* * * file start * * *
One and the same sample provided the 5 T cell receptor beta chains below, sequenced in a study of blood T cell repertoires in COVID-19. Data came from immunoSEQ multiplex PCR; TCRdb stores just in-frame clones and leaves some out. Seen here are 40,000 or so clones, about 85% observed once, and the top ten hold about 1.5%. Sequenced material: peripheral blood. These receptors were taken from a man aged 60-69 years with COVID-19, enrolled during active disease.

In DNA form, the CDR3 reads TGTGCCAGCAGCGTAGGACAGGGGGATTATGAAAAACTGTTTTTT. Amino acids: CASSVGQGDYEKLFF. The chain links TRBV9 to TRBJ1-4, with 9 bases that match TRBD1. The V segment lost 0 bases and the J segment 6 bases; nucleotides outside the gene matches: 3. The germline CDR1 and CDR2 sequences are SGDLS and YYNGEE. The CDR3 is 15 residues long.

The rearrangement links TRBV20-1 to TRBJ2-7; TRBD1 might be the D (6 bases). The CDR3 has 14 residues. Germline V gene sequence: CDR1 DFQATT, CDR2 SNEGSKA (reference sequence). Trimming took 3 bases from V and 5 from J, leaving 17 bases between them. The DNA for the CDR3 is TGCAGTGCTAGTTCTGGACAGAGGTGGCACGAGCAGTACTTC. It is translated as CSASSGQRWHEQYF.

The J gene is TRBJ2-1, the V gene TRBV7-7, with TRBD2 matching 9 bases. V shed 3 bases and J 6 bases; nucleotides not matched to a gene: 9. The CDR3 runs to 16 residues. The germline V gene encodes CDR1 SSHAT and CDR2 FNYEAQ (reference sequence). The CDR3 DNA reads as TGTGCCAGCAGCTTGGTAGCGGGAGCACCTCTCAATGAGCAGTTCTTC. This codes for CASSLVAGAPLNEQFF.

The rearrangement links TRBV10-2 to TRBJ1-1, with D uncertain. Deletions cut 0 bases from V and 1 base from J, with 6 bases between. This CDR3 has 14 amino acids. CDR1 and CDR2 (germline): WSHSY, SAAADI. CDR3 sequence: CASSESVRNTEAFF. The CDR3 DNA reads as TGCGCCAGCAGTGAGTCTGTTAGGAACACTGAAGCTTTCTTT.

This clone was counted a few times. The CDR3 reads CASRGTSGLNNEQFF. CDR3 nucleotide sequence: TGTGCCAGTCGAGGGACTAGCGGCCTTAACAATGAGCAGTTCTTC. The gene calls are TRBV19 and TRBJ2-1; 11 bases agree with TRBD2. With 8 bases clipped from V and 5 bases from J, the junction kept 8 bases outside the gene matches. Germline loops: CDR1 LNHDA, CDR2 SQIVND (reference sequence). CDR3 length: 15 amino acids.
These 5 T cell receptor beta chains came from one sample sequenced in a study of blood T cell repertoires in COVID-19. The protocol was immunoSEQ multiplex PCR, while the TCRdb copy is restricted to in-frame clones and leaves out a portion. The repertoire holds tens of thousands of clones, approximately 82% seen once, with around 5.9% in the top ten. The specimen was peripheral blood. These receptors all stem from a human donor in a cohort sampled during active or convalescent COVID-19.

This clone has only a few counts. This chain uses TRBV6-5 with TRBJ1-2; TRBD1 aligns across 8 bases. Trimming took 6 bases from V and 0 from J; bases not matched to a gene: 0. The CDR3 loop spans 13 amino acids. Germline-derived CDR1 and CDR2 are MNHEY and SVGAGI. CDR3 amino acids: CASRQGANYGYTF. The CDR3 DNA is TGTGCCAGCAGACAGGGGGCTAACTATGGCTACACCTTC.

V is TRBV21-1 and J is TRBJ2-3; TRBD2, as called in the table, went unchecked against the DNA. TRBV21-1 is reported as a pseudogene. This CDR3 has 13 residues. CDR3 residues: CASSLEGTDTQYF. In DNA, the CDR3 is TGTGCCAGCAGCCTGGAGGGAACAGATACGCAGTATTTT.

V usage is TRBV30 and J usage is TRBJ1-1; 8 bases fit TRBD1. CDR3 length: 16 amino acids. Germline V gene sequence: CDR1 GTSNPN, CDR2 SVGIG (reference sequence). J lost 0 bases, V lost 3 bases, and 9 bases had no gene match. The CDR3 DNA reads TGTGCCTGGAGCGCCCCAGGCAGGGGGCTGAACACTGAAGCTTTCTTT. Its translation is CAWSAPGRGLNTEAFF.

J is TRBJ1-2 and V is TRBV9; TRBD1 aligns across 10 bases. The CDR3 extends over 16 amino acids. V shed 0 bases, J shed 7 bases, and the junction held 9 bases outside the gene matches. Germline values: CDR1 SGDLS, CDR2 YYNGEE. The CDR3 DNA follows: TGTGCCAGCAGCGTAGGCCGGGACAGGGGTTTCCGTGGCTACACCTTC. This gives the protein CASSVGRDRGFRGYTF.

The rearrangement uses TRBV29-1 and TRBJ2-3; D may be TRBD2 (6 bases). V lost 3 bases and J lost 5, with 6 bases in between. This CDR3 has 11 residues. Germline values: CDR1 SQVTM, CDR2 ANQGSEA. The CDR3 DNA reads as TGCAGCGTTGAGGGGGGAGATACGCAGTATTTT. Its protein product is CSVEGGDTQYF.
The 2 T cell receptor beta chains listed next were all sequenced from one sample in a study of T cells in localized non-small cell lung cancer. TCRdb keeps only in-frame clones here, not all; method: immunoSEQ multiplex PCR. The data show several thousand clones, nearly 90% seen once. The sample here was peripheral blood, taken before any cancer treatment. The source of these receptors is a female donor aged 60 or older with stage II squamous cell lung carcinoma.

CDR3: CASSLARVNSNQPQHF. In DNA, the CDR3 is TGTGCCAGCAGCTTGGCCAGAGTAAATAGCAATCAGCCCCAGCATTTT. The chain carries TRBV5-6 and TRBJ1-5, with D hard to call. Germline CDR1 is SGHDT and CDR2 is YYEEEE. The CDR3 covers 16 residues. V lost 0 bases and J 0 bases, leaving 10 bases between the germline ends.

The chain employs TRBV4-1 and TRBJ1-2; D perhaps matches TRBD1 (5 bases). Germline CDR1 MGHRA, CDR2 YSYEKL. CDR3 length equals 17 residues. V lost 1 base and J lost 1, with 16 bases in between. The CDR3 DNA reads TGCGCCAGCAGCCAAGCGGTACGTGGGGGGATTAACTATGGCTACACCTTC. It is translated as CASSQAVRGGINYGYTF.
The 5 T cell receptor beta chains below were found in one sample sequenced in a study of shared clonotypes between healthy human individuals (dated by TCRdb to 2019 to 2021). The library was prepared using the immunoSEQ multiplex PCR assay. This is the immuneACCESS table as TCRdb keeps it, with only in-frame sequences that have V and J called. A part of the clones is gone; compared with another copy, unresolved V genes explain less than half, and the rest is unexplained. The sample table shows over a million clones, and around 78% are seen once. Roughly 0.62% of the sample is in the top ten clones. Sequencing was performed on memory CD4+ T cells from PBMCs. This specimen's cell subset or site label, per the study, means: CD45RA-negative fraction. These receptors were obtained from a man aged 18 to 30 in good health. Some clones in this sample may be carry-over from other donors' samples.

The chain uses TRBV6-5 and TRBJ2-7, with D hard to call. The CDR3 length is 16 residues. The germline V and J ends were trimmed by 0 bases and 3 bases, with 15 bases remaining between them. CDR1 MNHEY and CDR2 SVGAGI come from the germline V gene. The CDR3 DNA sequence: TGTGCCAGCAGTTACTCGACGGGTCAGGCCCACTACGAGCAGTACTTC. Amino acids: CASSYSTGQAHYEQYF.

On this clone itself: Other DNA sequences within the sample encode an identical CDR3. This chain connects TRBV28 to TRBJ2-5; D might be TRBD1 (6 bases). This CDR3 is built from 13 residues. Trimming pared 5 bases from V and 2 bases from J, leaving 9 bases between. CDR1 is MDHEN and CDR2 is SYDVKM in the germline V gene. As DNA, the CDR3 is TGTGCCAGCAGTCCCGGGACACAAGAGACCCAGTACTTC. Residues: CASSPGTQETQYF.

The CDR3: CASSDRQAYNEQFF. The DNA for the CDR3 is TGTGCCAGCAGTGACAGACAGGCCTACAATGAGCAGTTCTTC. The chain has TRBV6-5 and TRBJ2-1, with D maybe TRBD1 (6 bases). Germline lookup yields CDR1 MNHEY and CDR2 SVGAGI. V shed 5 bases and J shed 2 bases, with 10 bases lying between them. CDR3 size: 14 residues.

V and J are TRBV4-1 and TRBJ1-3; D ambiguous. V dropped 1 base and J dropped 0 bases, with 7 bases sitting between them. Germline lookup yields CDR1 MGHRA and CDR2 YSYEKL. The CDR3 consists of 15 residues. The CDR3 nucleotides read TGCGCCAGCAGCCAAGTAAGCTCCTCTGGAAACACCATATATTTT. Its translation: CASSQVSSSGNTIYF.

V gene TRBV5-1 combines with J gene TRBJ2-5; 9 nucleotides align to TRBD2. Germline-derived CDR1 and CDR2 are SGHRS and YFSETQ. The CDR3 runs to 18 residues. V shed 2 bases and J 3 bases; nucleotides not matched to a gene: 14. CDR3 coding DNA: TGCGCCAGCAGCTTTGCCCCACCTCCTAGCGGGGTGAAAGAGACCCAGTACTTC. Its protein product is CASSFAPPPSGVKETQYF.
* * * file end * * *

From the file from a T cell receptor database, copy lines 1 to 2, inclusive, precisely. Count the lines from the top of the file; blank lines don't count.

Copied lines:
One and the same sample provided the 5 T cell receptor beta chains below, sequenced in a study of blood T cell repertoires in COVID-19. Data came from immunoSEQ multiplex PCR; TCRdb stores just in-frame clones and leaves some out. Seen here are 40,000 or so clones, about 85% observed once, and the top ten hold about 1.5%. Sequenced material: peripheral blood. These receptors were taken from a man aged 60-69 years with COVID-19, enrolled during active disease.

In DNA form, the CDR3 reads TGTGCCAGCAGCGTAGGACAGGGGGATTATGAAAAACTGTTTTTT. Amino acids: CASSVGQGDYEKLFF. The chain links TRBV9 to TRBJ1-4, with 9 bases that match TRBD1. The V segment lost 0 bases and the J segment 6 bases; nucleotides outside the gene matches: 3. The germline CDR1 and CDR2 sequences are SGDLS and YYNGEE. The CDR3 is 15 residues long.